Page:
JEDI and C2E: Is it worth comparing the DOD and ODNI cloud plans?

cloud data (CoreDESIGN/ 

The Department of Defense has caught a lot of flak over the past two years for its decision to place warfighter data in one big commercial cloud hosted by a single vendor.

The intelligence community is going in a different direction. After relying on Amazon Web Services for six years to host the intelligence community's classified and sensitive data, the CIA is now pursuing a two-phase procurement to expand into a multi-cloud, multi-vendor environment called Commercial Cloud Enterprise or C2E.

Some opponents of the Pentagon's $10 billion, 10-year Joint Enterprise Defense Infrastructure procurement have cited the intelligence community's shift to a multi-cloud plan as evidence that DOD's effort is mired in the past.

According to John Sherman, CIO for the Office of the Director of National Intelligence, C2E is "not a great comparison with JEDI because we're further along in our cloud maturity than DOD's environment."

Sherman said the intelligence community needed to first lay down foundational IT infrastructure – with its 2013 C2S cloud buy -- and acclimate agencies to accessing sensitive, mission-critical data in the cloud before they could embark on a more ambitious, complex expansion strategy.

"[DOD] is where we were five years ago," said Sherman. "Them starting with a single cloud is very analogous to where we started."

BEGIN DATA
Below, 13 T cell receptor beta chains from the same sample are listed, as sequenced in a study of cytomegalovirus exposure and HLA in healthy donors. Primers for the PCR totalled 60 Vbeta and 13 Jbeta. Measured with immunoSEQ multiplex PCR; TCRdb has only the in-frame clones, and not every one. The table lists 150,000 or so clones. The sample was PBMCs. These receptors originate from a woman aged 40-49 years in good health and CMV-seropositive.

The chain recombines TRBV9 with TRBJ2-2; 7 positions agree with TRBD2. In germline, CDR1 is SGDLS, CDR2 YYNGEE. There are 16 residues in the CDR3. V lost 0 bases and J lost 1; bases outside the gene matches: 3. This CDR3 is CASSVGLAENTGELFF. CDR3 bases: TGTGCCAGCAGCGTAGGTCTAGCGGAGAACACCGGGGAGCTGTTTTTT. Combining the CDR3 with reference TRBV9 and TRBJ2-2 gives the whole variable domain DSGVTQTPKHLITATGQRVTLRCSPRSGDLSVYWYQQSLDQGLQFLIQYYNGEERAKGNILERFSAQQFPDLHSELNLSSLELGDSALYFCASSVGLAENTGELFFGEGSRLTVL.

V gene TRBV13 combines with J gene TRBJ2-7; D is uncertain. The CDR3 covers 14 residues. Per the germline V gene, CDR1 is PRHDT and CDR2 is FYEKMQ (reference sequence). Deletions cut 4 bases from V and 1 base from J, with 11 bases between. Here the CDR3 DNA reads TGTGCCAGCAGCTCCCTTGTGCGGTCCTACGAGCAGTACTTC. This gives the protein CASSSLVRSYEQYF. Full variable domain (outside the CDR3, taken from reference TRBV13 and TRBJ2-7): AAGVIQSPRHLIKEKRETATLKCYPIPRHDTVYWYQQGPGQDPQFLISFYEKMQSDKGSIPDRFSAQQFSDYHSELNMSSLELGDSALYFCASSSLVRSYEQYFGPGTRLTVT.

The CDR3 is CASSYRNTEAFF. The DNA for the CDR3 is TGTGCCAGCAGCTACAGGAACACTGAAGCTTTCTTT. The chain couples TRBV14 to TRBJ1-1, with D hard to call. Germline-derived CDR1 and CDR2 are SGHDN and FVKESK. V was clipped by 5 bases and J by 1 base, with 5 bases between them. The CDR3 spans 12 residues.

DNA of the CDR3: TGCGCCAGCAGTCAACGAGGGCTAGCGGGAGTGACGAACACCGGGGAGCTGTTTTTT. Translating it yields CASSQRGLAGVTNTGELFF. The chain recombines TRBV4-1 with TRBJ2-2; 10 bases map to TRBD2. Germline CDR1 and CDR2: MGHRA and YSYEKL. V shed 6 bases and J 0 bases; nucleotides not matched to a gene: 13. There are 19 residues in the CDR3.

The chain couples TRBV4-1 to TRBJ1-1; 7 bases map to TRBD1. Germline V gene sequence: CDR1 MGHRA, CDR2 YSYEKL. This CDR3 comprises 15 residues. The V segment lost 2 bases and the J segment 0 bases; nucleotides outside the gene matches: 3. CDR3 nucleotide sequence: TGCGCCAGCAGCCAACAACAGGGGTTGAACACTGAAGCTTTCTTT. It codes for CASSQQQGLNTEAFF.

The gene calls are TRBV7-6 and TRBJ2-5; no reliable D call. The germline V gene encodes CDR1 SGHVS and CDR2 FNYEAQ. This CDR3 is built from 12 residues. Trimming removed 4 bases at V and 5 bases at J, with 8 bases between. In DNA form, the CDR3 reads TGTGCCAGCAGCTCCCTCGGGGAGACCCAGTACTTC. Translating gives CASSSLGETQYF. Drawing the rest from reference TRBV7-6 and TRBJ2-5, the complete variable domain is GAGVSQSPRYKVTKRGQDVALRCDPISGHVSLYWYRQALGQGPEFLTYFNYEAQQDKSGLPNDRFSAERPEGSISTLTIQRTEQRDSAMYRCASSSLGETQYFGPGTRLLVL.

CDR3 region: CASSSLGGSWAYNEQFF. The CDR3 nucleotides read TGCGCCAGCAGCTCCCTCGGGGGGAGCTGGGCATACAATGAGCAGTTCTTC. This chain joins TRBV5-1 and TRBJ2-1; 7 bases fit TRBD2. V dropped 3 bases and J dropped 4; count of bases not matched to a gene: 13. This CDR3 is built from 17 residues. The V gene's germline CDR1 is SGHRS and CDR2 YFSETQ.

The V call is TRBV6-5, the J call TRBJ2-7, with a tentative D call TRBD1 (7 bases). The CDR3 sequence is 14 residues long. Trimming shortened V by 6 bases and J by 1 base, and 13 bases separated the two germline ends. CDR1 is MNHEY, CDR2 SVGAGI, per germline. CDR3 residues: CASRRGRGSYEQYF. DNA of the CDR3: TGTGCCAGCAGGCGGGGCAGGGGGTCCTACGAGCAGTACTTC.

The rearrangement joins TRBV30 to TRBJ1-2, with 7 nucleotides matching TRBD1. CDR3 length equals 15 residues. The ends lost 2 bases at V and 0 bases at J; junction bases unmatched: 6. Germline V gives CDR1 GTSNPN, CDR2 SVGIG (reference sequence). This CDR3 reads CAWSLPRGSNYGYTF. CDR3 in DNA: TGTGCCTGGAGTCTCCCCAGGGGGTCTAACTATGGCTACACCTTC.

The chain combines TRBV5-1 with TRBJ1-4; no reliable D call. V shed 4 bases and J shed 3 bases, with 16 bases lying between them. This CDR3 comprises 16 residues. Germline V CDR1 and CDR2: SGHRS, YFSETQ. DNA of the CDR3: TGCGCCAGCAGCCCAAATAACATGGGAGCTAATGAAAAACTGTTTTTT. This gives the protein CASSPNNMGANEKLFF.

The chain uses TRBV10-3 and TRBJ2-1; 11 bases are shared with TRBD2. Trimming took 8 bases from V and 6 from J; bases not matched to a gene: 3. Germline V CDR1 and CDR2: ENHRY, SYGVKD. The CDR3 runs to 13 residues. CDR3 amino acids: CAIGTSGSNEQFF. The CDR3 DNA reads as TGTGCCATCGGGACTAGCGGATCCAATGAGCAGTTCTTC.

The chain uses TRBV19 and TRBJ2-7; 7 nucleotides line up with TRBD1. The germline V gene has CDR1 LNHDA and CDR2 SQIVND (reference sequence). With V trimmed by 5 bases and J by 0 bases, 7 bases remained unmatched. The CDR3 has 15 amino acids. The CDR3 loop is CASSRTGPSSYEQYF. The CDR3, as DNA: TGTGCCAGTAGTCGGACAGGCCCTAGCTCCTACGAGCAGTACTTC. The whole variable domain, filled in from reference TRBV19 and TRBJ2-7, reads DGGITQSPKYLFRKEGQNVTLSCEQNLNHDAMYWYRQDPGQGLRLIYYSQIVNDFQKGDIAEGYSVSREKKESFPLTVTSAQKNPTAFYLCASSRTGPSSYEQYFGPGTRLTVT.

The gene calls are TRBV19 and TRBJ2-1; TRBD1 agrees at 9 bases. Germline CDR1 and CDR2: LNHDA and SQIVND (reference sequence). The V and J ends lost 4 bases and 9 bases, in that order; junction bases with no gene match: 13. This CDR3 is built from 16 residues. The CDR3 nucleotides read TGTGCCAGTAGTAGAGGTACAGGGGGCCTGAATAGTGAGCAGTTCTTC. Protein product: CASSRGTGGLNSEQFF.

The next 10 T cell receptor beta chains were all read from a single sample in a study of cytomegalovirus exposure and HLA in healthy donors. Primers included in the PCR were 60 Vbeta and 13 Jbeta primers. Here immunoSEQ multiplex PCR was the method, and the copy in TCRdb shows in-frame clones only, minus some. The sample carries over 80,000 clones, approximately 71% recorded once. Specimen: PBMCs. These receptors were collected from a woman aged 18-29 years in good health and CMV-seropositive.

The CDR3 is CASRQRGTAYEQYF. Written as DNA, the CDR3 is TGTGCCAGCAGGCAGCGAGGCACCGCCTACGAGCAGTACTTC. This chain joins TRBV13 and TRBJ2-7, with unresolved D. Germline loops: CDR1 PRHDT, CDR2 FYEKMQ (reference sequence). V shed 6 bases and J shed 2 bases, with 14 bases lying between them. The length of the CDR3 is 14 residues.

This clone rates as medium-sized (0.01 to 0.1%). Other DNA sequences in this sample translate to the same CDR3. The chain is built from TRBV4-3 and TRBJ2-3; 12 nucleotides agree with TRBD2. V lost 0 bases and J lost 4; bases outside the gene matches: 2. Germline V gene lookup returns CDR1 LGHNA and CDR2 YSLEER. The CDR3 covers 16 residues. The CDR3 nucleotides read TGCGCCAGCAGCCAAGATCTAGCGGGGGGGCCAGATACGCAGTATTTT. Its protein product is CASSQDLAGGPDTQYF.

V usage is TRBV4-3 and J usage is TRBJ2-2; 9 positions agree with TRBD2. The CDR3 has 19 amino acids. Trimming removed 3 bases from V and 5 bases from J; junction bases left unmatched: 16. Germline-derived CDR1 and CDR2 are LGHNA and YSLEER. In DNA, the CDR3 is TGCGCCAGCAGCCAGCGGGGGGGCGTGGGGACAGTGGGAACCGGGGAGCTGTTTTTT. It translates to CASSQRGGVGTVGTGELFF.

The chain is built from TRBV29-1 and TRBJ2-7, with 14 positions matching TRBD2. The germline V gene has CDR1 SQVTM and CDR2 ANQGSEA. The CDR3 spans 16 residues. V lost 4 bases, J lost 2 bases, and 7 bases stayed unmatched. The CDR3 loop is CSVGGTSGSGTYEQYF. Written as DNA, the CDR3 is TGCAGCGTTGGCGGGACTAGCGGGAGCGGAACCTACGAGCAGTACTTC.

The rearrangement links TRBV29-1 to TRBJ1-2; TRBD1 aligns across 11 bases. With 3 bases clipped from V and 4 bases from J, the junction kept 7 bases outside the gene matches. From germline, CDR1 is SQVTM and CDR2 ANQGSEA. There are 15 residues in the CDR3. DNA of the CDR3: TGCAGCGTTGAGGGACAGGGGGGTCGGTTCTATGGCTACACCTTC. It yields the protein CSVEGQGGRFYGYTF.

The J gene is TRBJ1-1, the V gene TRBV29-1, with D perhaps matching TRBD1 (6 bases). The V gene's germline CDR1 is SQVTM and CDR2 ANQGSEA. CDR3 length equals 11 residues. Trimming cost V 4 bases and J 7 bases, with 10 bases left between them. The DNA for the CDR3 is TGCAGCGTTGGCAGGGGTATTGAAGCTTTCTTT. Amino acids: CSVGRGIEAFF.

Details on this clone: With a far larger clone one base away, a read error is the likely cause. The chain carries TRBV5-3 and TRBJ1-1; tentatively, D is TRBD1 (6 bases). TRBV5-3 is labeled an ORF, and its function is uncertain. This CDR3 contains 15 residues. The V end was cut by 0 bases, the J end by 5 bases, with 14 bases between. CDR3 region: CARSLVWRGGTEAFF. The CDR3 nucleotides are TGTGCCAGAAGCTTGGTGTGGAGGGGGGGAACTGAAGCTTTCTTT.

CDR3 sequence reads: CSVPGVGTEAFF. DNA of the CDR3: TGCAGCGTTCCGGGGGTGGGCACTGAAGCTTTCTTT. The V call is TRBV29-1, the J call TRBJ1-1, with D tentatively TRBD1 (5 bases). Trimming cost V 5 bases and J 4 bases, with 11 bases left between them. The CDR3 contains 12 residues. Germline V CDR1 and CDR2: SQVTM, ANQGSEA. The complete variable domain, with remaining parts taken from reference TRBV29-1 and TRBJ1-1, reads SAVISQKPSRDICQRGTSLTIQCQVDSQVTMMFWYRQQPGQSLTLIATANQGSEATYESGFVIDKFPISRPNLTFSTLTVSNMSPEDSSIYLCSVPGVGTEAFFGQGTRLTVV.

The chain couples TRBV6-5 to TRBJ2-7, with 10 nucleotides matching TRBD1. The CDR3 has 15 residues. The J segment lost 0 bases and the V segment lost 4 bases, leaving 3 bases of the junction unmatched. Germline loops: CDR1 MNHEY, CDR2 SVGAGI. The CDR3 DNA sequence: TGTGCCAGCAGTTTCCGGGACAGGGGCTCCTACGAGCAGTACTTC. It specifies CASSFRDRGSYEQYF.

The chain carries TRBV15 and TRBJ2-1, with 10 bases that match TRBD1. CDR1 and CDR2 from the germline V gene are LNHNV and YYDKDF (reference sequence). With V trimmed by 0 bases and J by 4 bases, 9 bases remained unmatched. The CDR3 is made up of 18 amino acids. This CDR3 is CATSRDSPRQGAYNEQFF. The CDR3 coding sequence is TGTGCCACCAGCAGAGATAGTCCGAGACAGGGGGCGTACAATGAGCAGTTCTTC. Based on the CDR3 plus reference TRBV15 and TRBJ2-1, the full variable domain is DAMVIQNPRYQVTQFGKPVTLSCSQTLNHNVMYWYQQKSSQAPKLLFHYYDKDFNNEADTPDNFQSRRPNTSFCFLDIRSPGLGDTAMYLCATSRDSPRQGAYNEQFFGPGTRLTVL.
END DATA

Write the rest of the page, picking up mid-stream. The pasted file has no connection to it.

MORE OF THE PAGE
A recent House Appropriations Committee report complained that the JEDI procurement could "lock the Department of Defense into a single provider as long as 10 years" and lead to missed opportunities for innovation.

The report quotes the CIA's own market survey materials for their C2E procurement, which notes that the intelligence community "is pursuing a multiple cloud strategy to increase access to cloud innovation and reduce the disadvantages associated with using a single cloud service provider,'' and urges DOD "to adopt lessons learned from the CIA's experience implementing cloud computing over the past five years."

IBM's Sam Gordy told FCW in April that the intelligence community "clearly recognizes the value of multi-cloud while encouraging competition, supporting legacy applications and ensuring agency's access to future innovations."

IBM and Oracle each protested the JEDI solicitation, and Oracle followed up on its protest with a lawsuit that is currently pending in the Court of Federal Claims. Oracle's filings are full of citations from Gartner and others claiming that industry best practices argue against a single-cloud approach.

About the Author

Derek B. Johnson is a senior staff writer at FCW, covering governmentwide IT policy, cybersecurity and a range of other federal technology issues.

Prior to joining FCW, Johnson was a freelance technology journalist. His work has appeared in The Washington Post, GoodCall News, Foreign Policy Journal, Washington Technology, Elevation DC, Connection Newspapers and The Maryland Gazette.

Johnson has a Bachelor's degree in journalism from Hofstra University and a Master's degree in public policy from George Mason University. He can be contacted at [email protected], or follow him on Twitter @derekdoestech.

Click here for previous articles by Johnson.


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